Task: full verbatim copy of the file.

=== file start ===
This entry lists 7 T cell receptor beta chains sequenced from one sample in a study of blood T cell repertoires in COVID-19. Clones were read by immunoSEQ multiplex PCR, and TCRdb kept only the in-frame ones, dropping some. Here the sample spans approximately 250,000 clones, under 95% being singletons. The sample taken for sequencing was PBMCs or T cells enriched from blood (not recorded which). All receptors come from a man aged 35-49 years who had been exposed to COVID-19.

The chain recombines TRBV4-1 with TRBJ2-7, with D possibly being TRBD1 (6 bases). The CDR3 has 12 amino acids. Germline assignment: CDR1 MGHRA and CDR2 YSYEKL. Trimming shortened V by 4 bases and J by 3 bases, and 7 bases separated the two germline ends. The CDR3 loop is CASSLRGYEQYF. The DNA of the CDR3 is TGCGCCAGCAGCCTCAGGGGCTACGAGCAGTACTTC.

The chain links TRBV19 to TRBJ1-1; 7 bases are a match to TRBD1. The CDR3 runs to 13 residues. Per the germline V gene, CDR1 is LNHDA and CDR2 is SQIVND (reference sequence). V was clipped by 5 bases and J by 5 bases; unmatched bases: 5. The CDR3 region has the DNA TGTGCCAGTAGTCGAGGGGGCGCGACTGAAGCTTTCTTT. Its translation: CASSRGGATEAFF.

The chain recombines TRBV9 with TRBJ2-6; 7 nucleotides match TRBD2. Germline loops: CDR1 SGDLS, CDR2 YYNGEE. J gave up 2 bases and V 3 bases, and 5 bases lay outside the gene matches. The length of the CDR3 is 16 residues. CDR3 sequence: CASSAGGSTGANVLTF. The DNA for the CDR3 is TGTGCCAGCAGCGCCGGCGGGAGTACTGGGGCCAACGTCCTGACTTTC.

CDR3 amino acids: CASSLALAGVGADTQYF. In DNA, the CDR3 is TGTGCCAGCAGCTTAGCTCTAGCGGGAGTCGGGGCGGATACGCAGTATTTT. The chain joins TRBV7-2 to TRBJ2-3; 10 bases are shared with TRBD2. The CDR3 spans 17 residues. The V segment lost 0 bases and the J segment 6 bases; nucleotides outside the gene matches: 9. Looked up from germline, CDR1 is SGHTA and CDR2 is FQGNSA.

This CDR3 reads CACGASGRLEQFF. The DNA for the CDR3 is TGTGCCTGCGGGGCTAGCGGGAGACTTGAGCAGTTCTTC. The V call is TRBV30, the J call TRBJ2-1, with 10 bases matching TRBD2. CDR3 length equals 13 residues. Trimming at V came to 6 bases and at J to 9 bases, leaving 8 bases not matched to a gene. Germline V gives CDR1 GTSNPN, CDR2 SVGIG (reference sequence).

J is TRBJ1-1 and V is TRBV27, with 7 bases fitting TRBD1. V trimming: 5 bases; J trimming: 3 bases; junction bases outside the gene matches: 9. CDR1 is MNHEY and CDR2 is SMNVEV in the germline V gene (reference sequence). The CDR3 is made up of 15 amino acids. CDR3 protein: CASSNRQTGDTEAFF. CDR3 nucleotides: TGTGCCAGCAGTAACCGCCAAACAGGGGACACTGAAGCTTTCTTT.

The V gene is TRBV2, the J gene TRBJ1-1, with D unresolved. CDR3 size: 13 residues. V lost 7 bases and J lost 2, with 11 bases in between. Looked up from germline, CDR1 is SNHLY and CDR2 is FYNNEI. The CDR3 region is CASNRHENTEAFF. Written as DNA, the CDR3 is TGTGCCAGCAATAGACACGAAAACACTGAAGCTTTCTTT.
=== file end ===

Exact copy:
This entry lists 7 T cell receptor beta chains sequenced from one sample in a study of blood T cell repertoires in COVID-19. Clones were read by immunoSEQ multiplex PCR, and TCRdb kept only the in-frame ones, dropping some. Here the sample spans approximately 250,000 clones, under 95% being singletons. The sample taken for sequencing was PBMCs or T cells enriched from blood (not recorded which). All receptors come from a man aged 35-49 years who had been exposed to COVID-19.

The chain recombines TRBV4-1 with TRBJ2-7, with D possibly being TRBD1 (6 bases). The CDR3 has 12 amino acids. Germline assignment: CDR1 MGHRA and CDR2 YSYEKL. Trimming shortened V by 4 bases and J by 3 bases, and 7 bases separated the two germline ends. The CDR3 loop is CASSLRGYEQYF. The DNA of the CDR3 is TGCGCCAGCAGCCTCAGGGGCTACGAGCAGTACTTC.

The chain links TRBV19 to TRBJ1-1; 7 bases are a match to TRBD1. The CDR3 runs to 13 residues. Per the germline V gene, CDR1 is LNHDA and CDR2 is SQIVND (reference sequence). V was clipped by 5 bases and J by 5 bases; unmatched bases: 5. The CDR3 region has the DNA TGTGCCAGTAGTCGAGGGGGCGCGACTGAAGCTTTCTTT. Its translation: CASSRGGATEAFF.

The chain recombines TRBV9 with TRBJ2-6; 7 nucleotides match TRBD2. Germline loops: CDR1 SGDLS, CDR2 YYNGEE. J gave up 2 bases and V 3 bases, and 5 bases lay outside the gene matches. The length of the CDR3 is 16 residues. CDR3 sequence: CASSAGGSTGANVLTF. The DNA for the CDR3 is TGTGCCAGCAGCGCCGGCGGGAGTACTGGGGCCAACGTCCTGACTTTC.

CDR3 amino acids: CASSLALAGVGADTQYF. In DNA, the CDR3 is TGTGCCAGCAGCTTAGCTCTAGCGGGAGTCGGGGCGGATACGCAGTATTTT. The chain joins TRBV7-2 to TRBJ2-3; 10 bases are shared with TRBD2. The CDR3 spans 17 residues. The V segment lost 0 bases and the J segment 6 bases; nucleotides outside the gene matches: 9. Looked up from germline, CDR1 is SGHTA and CDR2 is FQGNSA.

This CDR3 reads CACGASGRLEQFF. The DNA for the CDR3 is TGTGCCTGCGGGGCTAGCGGGAGACTTGAGCAGTTCTTC. The V call is TRBV30, the J call TRBJ2-1, with 10 bases matching TRBD2. CDR3 length equals 13 residues. Trimming at V came to 6 bases and at J to 9 bases, leaving 8 bases not matched to a gene. Germline V gives CDR1 GTSNPN, CDR2 SVGIG (reference sequence).

J is TRBJ1-1 and V is TRBV27, with 7 bases fitting TRBD1. V trimming: 5 bases; J trimming: 3 bases; junction bases outside the gene matches: 9. CDR1 is MNHEY and CDR2 is SMNVEV in the germline V gene (reference sequence). The CDR3 is made up of 15 amino acids. CDR3 protein: CASSNRQTGDTEAFF. CDR3 nucleotides: TGTGCCAGCAGTAACCGCCAAACAGGGGACACTGAAGCTTTCTTT.

The V gene is TRBV2, the J gene TRBJ1-1, with D unresolved. CDR3 size: 13 residues. V lost 7 bases and J lost 2, with 11 bases in between. Looked up from germline, CDR1 is SNHLY and CDR2 is FYNNEI. The CDR3 region is CASNRHENTEAFF. Written as DNA, the CDR3 is TGTGCCAGCAATAGACACGAAAACACTGAAGCTTTCTTT.